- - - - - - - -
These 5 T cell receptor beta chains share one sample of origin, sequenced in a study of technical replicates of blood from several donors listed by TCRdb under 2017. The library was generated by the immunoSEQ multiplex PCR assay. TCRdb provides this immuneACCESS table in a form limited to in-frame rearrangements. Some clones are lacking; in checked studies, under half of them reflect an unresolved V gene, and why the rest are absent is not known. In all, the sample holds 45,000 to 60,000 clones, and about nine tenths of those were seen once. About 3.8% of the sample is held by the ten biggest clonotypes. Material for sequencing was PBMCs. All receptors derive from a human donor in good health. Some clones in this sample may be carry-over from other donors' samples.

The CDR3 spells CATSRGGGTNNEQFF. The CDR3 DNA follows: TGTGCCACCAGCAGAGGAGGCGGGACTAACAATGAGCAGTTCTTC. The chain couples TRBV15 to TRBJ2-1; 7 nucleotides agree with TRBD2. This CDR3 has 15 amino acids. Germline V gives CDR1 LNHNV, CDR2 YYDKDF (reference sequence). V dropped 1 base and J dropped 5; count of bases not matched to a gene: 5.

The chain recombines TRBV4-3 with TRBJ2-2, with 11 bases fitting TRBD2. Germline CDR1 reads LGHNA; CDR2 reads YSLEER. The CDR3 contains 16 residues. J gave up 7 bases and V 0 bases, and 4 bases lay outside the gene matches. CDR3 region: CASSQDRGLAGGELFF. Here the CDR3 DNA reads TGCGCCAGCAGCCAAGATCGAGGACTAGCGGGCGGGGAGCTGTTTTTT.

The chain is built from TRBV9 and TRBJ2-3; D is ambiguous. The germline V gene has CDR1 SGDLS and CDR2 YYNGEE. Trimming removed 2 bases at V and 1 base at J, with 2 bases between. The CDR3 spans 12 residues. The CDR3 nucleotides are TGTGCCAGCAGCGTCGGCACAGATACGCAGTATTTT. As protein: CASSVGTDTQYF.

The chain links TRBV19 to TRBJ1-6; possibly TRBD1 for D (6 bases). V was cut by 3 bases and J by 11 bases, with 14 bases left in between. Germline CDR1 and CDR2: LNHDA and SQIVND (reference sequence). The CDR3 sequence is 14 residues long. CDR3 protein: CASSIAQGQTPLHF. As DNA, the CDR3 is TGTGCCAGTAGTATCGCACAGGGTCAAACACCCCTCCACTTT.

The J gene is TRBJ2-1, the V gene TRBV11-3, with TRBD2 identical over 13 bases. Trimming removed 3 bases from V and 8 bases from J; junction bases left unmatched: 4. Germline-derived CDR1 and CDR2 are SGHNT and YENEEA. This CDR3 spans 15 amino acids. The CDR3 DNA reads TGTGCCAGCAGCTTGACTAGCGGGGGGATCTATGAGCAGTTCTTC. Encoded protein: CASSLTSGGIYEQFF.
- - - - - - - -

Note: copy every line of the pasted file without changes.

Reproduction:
These 5 T cell receptor beta chains share one sample of origin, sequenced in a study of technical replicates of blood from several donors listed by TCRdb under 2017. The library was generated by the immunoSEQ multiplex PCR assay. TCRdb provides this immuneACCESS table in a form limited to in-frame rearrangements. Some clones are lacking; in checked studies, under half of them reflect an unresolved V gene, and why the rest are absent is not known. In all, the sample holds 45,000 to 60,000 clones, and about nine tenths of those were seen once. About 3.8% of the sample is held by the ten biggest clonotypes. Material for sequencing was PBMCs. All receptors derive from a human donor in good health. Some clones in this sample may be carry-over from other donors' samples.

The CDR3 spells CATSRGGGTNNEQFF. The CDR3 DNA follows: TGTGCCACCAGCAGAGGAGGCGGGACTAACAATGAGCAGTTCTTC. The chain couples TRBV15 to TRBJ2-1; 7 nucleotides agree with TRBD2. This CDR3 has 15 amino acids. Germline V gives CDR1 LNHNV, CDR2 YYDKDF (reference sequence). V dropped 1 base and J dropped 5; count of bases not matched to a gene: 5.

The chain recombines TRBV4-3 with TRBJ2-2, with 11 bases fitting TRBD2. Germline CDR1 reads LGHNA; CDR2 reads YSLEER. The CDR3 contains 16 residues. J gave up 7 bases and V 0 bases, and 4 bases lay outside the gene matches. CDR3 region: CASSQDRGLAGGELFF. Here the CDR3 DNA reads TGCGCCAGCAGCCAAGATCGAGGACTAGCGGGCGGGGAGCTGTTTTTT.

The chain is built from TRBV9 and TRBJ2-3; D is ambiguous. The germline V gene has CDR1 SGDLS and CDR2 YYNGEE. Trimming removed 2 bases at V and 1 base at J, with 2 bases between. The CDR3 spans 12 residues. The CDR3 nucleotides are TGTGCCAGCAGCGTCGGCACAGATACGCAGTATTTT. As protein: CASSVGTDTQYF.

The chain links TRBV19 to TRBJ1-6; possibly TRBD1 for D (6 bases). V was cut by 3 bases and J by 11 bases, with 14 bases left in between. Germline CDR1 and CDR2: LNHDA and SQIVND (reference sequence). The CDR3 sequence is 14 residues long. CDR3 protein: CASSIAQGQTPLHF. As DNA, the CDR3 is TGTGCCAGTAGTATCGCACAGGGTCAAACACCCCTCCACTTT.

The J gene is TRBJ2-1, the V gene TRBV11-3, with TRBD2 identical over 13 bases. Trimming removed 3 bases from V and 8 bases from J; junction bases left unmatched: 4. Germline-derived CDR1 and CDR2 are SGHNT and YENEEA. This CDR3 spans 15 amino acids. The CDR3 DNA reads TGTGCCAGCAGCTTGACTAGCGGGGGGATCTATGAGCAGTTCTTC. Encoded protein: CASSLTSGGIYEQFF.